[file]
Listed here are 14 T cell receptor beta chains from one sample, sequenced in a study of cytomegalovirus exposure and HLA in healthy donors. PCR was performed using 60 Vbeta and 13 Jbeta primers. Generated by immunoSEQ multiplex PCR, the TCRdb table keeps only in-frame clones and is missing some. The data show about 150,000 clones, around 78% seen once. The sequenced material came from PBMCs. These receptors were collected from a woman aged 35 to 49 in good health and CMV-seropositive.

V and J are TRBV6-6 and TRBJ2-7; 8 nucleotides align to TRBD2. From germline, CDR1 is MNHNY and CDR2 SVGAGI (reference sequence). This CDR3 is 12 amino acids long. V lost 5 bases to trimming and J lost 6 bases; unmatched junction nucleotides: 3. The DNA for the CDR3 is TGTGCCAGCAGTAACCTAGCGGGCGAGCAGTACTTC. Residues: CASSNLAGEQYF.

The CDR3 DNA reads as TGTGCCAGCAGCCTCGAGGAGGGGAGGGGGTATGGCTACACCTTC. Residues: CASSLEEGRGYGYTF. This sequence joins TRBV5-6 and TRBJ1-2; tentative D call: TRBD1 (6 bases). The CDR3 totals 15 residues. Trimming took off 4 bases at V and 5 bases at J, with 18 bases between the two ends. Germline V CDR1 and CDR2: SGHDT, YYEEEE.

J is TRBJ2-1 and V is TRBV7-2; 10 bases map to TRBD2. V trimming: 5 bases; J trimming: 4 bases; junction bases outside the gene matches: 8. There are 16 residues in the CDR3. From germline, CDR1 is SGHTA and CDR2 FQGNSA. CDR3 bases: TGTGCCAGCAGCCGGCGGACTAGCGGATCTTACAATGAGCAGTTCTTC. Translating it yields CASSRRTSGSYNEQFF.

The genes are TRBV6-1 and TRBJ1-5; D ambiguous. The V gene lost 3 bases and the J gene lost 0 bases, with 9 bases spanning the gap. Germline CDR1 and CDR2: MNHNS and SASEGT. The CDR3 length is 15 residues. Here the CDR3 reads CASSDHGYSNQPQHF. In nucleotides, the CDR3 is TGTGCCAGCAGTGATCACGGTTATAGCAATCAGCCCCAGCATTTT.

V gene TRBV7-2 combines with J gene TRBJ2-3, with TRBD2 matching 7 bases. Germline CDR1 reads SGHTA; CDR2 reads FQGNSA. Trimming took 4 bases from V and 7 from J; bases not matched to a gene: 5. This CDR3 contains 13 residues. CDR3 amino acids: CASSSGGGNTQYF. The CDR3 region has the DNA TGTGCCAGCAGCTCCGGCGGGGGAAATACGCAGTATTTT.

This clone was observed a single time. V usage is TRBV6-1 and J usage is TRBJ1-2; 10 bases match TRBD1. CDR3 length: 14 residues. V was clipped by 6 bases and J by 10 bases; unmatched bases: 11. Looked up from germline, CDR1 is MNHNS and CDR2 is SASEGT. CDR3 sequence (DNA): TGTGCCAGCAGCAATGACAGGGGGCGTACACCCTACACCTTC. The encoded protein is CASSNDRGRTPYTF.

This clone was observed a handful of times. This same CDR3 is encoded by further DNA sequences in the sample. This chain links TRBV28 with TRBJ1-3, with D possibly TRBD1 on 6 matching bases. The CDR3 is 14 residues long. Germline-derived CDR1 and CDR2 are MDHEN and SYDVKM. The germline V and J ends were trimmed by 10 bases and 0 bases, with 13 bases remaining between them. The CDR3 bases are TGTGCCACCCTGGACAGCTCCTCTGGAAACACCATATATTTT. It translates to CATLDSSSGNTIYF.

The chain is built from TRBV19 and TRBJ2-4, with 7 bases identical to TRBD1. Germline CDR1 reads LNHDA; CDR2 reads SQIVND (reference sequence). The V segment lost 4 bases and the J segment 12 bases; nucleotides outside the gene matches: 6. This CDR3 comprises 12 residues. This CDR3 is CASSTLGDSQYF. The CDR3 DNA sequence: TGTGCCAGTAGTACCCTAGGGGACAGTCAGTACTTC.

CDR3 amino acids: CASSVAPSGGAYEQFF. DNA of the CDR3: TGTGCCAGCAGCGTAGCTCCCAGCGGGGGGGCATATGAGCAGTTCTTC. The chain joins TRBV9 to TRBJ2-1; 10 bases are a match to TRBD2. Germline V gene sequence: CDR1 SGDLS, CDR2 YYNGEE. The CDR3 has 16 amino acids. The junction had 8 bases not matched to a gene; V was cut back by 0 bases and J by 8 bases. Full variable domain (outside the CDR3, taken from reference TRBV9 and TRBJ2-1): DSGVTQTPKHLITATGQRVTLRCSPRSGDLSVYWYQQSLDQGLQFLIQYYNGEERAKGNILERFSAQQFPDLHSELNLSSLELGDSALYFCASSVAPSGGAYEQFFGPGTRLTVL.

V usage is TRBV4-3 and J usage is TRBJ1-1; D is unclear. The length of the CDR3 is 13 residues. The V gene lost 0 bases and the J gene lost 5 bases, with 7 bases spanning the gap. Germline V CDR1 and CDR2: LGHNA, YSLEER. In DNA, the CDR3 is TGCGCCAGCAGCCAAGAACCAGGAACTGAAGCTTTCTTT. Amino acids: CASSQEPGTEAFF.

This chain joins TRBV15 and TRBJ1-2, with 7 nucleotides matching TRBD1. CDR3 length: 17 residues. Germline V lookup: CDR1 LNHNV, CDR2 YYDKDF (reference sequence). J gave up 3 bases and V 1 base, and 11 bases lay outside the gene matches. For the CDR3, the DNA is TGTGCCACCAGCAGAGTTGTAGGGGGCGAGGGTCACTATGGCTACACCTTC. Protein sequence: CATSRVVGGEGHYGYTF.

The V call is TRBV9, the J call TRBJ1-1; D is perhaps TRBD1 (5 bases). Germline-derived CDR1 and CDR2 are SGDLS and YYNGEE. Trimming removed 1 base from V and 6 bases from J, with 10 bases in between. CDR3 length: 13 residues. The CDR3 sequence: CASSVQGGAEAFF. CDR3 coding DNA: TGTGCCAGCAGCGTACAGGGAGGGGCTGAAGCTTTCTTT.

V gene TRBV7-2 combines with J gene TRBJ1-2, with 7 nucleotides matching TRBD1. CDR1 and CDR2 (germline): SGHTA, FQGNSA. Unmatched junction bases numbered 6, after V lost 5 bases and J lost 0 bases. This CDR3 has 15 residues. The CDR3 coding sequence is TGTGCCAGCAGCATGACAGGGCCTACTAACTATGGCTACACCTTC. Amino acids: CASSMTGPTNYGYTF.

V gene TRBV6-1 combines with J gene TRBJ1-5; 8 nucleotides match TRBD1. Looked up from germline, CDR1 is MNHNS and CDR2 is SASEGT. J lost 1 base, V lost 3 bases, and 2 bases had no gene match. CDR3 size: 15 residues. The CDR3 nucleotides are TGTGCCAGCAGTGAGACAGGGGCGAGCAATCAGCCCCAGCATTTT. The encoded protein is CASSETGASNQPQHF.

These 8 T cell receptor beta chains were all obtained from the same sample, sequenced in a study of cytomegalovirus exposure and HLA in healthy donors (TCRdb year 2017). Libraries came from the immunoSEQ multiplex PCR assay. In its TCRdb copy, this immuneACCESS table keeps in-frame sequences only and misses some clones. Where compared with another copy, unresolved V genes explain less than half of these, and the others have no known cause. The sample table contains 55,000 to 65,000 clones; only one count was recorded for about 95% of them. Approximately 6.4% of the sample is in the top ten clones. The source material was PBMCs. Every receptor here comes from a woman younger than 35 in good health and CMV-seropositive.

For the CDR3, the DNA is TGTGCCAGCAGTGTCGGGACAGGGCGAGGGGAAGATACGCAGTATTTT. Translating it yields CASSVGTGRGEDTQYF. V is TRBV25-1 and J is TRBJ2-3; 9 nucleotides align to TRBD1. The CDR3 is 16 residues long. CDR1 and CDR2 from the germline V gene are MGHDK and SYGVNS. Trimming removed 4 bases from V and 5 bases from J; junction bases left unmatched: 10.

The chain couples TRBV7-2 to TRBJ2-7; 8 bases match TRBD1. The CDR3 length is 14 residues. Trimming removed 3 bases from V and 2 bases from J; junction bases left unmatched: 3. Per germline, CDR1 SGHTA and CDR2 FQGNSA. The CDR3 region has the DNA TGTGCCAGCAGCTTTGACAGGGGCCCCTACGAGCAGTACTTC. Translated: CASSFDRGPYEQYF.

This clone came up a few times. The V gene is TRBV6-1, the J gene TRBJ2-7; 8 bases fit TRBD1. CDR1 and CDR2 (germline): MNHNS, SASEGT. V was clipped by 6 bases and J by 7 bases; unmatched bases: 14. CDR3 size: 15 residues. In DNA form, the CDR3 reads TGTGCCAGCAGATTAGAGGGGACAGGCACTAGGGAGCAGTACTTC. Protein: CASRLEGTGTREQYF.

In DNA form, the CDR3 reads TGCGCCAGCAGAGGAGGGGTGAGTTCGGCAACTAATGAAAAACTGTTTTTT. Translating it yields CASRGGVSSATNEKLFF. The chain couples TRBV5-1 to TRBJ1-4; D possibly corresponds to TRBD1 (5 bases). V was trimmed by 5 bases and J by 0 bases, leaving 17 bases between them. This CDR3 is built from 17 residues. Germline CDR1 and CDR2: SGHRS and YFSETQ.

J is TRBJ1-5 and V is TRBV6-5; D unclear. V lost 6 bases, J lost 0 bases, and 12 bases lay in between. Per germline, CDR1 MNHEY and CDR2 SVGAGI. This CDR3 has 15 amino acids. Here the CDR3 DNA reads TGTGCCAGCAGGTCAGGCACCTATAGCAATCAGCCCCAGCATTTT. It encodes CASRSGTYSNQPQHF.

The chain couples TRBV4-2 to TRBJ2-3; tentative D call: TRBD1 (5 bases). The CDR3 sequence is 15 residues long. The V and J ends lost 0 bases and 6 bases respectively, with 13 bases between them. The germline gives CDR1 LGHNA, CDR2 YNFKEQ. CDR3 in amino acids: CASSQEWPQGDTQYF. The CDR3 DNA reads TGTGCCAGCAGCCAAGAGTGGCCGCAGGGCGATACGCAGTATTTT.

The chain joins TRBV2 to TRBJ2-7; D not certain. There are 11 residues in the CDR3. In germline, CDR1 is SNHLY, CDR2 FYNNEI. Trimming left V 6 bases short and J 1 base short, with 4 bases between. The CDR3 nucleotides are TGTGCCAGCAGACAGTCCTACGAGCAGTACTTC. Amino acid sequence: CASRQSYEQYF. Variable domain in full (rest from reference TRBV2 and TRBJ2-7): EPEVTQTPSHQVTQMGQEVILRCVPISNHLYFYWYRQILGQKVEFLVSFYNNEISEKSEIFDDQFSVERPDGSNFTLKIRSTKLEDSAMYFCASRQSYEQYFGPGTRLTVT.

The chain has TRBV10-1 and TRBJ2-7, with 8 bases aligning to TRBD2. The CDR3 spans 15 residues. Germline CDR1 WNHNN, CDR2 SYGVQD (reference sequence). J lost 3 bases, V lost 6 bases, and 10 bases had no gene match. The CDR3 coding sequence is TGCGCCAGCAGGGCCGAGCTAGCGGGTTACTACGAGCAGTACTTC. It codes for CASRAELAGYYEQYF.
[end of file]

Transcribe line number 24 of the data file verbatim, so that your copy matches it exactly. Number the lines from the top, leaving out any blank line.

The chain has TRBV10-1 and TRBJ2-7, with 8 bases aligning to TRBD2. The CDR3 spans 15 residues. Germline CDR1 WNHNN, CDR2 SYGVQD (reference sequence). J lost 3 bases, V lost 6 bases, and 10 bases had no gene match. The CDR3 coding sequence is TGCGCCAGCAGGGCCGAGCTAGCGGGTTACTACGAGCAGTACTTC. It codes for CASRAELAGYYEQYF.